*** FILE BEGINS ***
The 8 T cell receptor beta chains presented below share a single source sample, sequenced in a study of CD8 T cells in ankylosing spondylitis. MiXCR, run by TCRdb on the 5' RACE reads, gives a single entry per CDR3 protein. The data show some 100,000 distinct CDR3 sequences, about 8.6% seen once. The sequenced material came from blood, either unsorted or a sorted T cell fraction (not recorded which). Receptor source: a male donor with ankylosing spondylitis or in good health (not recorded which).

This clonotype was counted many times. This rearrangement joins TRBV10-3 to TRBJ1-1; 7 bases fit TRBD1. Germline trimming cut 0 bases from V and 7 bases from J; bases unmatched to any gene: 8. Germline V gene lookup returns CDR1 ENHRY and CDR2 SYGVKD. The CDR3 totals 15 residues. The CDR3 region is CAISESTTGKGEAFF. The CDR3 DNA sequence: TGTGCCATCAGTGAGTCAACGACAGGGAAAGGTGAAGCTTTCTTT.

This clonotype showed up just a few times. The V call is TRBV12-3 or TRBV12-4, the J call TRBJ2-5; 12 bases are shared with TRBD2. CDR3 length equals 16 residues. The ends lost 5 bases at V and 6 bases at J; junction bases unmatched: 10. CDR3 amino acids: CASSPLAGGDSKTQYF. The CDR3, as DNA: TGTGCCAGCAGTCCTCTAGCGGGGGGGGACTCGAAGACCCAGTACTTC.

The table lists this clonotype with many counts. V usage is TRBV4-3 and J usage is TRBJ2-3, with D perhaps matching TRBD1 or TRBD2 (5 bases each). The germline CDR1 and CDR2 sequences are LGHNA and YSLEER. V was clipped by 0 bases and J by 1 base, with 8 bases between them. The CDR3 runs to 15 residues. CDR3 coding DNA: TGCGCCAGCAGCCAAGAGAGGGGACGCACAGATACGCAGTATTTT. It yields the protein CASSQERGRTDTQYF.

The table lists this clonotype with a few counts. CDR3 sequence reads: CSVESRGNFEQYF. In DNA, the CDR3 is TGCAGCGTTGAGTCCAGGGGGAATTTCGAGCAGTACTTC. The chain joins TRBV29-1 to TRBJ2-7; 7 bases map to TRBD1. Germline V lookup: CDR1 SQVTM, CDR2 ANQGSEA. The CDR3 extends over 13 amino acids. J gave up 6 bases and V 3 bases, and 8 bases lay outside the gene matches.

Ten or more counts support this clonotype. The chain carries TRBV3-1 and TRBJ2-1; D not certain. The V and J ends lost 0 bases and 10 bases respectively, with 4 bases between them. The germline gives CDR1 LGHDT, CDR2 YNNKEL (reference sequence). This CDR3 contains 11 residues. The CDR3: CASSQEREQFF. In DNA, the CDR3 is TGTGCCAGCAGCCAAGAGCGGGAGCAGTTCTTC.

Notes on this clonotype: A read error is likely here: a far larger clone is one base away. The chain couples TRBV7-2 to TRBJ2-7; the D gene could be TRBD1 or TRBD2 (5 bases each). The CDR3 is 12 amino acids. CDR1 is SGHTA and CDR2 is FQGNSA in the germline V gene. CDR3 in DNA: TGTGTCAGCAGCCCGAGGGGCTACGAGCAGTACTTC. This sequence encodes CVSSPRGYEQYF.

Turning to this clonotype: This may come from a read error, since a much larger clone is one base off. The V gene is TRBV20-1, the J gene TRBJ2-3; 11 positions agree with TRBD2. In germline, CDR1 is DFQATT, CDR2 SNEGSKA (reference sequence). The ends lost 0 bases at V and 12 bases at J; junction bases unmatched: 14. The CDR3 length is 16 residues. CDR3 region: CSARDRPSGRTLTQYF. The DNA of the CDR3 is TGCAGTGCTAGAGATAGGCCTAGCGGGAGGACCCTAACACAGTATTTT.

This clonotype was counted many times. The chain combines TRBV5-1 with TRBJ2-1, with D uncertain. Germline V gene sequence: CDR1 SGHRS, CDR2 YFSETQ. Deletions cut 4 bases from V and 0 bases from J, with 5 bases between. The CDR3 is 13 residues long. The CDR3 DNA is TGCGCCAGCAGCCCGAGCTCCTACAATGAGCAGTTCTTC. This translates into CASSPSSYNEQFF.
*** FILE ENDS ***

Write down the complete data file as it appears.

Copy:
The 8 T cell receptor beta chains presented below share a single source sample, sequenced in a study of CD8 T cells in ankylosing spondylitis. MiXCR, run by TCRdb on the 5' RACE reads, gives a single entry per CDR3 protein. The data show some 100,000 distinct CDR3 sequences, about 8.6% seen once. The sequenced material came from blood, either unsorted or a sorted T cell fraction (not recorded which). Receptor source: a male donor with ankylosing spondylitis or in good health (not recorded which).

This clonotype was counted many times. This rearrangement joins TRBV10-3 to TRBJ1-1; 7 bases fit TRBD1. Germline trimming cut 0 bases from V and 7 bases from J; bases unmatched to any gene: 8. Germline V gene lookup returns CDR1 ENHRY and CDR2 SYGVKD. The CDR3 totals 15 residues. The CDR3 region is CAISESTTGKGEAFF. The CDR3 DNA sequence: TGTGCCATCAGTGAGTCAACGACAGGGAAAGGTGAAGCTTTCTTT.

This clonotype showed up just a few times. The V call is TRBV12-3 or TRBV12-4, the J call TRBJ2-5; 12 bases are shared with TRBD2. CDR3 length equals 16 residues. The ends lost 5 bases at V and 6 bases at J; junction bases unmatched: 10. CDR3 amino acids: CASSPLAGGDSKTQYF. The CDR3, as DNA: TGTGCCAGCAGTCCTCTAGCGGGGGGGGACTCGAAGACCCAGTACTTC.

The table lists this clonotype with many counts. V usage is TRBV4-3 and J usage is TRBJ2-3, with D perhaps matching TRBD1 or TRBD2 (5 bases each). The germline CDR1 and CDR2 sequences are LGHNA and YSLEER. V was clipped by 0 bases and J by 1 base, with 8 bases between them. The CDR3 runs to 15 residues. CDR3 coding DNA: TGCGCCAGCAGCCAAGAGAGGGGACGCACAGATACGCAGTATTTT. It yields the protein CASSQERGRTDTQYF.

The table lists this clonotype with a few counts. CDR3 sequence reads: CSVESRGNFEQYF. In DNA, the CDR3 is TGCAGCGTTGAGTCCAGGGGGAATTTCGAGCAGTACTTC. The chain joins TRBV29-1 to TRBJ2-7; 7 bases map to TRBD1. Germline V lookup: CDR1 SQVTM, CDR2 ANQGSEA. The CDR3 extends over 13 amino acids. J gave up 6 bases and V 3 bases, and 8 bases lay outside the gene matches.

Ten or more counts support this clonotype. The chain carries TRBV3-1 and TRBJ2-1; D not certain. The V and J ends lost 0 bases and 10 bases respectively, with 4 bases between them. The germline gives CDR1 LGHDT, CDR2 YNNKEL (reference sequence). This CDR3 contains 11 residues. The CDR3: CASSQEREQFF. In DNA, the CDR3 is TGTGCCAGCAGCCAAGAGCGGGAGCAGTTCTTC.

Notes on this clonotype: A read error is likely here: a far larger clone is one base away. The chain couples TRBV7-2 to TRBJ2-7; the D gene could be TRBD1 or TRBD2 (5 bases each). The CDR3 is 12 amino acids. CDR1 is SGHTA and CDR2 is FQGNSA in the germline V gene. CDR3 in DNA: TGTGTCAGCAGCCCGAGGGGCTACGAGCAGTACTTC. This sequence encodes CVSSPRGYEQYF.

Turning to this clonotype: This may come from a read error, since a much larger clone is one base off. The V gene is TRBV20-1, the J gene TRBJ2-3; 11 positions agree with TRBD2. In germline, CDR1 is DFQATT, CDR2 SNEGSKA (reference sequence). The ends lost 0 bases at V and 12 bases at J; junction bases unmatched: 14. The CDR3 length is 16 residues. CDR3 region: CSARDRPSGRTLTQYF. The DNA of the CDR3 is TGCAGTGCTAGAGATAGGCCTAGCGGGAGGACCCTAACACAGTATTTT.

This clonotype was counted many times. The chain combines TRBV5-1 with TRBJ2-1, with D uncertain. Germline V gene sequence: CDR1 SGHRS, CDR2 YFSETQ. Deletions cut 4 bases from V and 0 bases from J, with 5 bases between. The CDR3 is 13 residues long. The CDR3 DNA is TGCGCCAGCAGCCCGAGCTCCTACAATGAGCAGTTCTTC. This translates into CASSPSSYNEQFF.